What Does This Reggae Pop Band And The Kavanaugh Investigation Have In Common?

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Ali Campbell says 'It Wasn't Me' on Kavanaugh.

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By NAN ET Editor

News Americas, NEW YORK, NY, Fri. Oct. 5, 2018: As protests and controversy continues to swirl over the confirmation of Judge Brett Kavanaugh to the Supreme Court, one reggae-pop band has gotten caught up in the mix, much to its surprise.

UB40 has found itself linked somewhat to Kavanaugh after a report in the New York Times, the fight began when, after going to see a UB40 concert in 1985, Kavanaugh and his friends mistook a man in a Connecticut bar for the band’s lead singer, Ali Campbell.

The man reportedly told them to stop looking at him and he was not the person they thought he was. But Kavanaugh allegedly took offense to the man’s demeanor, cursed him and then threw a beer in his face. A brawl followed, which resulted in the police being called, and one of Kavanaugh’s friends being arrested.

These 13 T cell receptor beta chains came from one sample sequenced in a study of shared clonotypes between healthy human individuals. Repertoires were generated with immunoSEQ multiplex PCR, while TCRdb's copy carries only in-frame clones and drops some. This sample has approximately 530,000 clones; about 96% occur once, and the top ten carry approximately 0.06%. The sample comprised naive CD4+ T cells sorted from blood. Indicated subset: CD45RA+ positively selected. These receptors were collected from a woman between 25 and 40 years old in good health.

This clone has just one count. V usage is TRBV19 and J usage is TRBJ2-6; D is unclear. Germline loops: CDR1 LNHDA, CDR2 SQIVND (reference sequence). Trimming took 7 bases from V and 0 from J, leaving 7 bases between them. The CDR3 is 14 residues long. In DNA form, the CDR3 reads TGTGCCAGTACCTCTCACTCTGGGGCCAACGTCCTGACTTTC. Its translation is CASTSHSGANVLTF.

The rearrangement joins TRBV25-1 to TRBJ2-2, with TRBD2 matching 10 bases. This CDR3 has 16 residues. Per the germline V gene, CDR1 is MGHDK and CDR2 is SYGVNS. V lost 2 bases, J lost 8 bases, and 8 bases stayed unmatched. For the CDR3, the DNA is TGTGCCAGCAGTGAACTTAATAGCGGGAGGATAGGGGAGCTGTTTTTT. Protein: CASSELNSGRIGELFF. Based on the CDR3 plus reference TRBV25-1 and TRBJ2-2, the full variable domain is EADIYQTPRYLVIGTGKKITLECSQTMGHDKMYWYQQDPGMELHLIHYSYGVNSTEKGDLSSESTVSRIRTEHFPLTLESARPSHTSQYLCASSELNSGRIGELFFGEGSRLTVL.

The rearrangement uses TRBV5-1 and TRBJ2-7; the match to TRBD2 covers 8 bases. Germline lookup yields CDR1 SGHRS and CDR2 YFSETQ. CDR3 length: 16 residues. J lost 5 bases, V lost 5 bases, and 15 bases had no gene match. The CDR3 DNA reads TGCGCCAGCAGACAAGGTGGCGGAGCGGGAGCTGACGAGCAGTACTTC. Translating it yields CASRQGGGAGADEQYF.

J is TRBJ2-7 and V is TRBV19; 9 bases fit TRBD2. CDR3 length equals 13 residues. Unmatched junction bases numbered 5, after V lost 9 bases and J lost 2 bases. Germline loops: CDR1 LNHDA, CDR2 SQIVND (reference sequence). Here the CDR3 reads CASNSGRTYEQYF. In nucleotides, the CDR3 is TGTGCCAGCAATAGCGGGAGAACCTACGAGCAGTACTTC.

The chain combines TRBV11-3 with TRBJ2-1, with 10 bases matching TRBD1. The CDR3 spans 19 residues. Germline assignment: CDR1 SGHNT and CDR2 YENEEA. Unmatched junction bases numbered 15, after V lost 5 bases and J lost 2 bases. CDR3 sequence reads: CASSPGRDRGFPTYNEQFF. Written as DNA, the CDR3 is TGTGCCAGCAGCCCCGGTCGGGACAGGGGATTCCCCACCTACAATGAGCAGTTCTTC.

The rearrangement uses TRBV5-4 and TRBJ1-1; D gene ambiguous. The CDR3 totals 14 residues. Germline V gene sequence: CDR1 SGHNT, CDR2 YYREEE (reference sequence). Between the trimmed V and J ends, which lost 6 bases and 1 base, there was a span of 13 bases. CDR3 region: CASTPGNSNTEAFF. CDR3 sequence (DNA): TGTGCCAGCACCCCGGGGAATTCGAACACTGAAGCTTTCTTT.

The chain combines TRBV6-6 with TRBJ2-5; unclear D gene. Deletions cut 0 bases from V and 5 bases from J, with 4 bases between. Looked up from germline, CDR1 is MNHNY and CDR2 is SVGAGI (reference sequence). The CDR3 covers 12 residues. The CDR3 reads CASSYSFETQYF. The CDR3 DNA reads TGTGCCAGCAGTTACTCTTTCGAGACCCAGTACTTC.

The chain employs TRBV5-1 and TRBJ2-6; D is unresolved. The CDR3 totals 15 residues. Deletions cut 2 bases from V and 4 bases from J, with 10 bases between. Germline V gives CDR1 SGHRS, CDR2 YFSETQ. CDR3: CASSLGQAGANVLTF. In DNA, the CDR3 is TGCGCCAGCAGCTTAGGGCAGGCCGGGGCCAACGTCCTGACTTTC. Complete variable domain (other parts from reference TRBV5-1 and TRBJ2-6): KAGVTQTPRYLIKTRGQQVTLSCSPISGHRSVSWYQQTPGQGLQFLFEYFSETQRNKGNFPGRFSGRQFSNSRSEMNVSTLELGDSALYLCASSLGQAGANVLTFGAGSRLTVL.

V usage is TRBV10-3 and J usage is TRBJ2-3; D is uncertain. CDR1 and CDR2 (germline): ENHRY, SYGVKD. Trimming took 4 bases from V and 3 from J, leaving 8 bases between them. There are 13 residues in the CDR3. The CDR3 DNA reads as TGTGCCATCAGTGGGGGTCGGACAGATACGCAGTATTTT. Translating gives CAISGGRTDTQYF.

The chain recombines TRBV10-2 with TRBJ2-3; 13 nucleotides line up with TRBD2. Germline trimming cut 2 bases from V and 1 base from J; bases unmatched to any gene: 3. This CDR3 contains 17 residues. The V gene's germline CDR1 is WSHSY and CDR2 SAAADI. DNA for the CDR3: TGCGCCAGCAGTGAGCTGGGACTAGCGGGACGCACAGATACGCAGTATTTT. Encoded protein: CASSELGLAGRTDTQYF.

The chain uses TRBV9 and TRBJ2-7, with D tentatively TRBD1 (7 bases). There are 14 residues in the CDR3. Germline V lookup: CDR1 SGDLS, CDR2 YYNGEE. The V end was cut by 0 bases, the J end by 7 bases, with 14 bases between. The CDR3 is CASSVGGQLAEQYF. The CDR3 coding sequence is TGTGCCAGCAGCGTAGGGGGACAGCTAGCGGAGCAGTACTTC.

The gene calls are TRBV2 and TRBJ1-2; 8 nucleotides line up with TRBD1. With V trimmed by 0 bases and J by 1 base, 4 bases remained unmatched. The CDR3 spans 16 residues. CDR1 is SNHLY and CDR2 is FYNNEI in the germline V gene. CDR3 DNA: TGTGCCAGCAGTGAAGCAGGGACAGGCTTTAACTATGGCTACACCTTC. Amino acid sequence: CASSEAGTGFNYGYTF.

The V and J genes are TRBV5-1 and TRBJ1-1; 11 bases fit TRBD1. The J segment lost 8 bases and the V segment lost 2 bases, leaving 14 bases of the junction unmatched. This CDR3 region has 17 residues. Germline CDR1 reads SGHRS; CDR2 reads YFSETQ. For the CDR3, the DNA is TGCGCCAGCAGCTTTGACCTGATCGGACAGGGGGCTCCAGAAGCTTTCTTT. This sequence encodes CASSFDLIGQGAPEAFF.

Campbell, meanwhile, wrote in The Guardian on Tuesday that when he first heard that his band was obliquely involved in Kavanaugh’s alleged 1985 bar brawl mentioned in a police report, the story was completely new to him.

“I first found out that my name was being dragged into the biggest news story of the year when I woke up and my wife came in and said: ‘What’s all this about you and Brett Kavanaugh?’” he wrote. “I said: ‘I have absolutely no idea.’ Then people started ringing up asking for a comment on this supposed ruckus in a bar between him and someone who looked like me in 1985. My obvious comment is: ‘It wasn’t me!’”

UB40 is best known for its cover of the Neil Diamond hit “Red Red Wine,” which they play over a Jamaican reggae drum beat.

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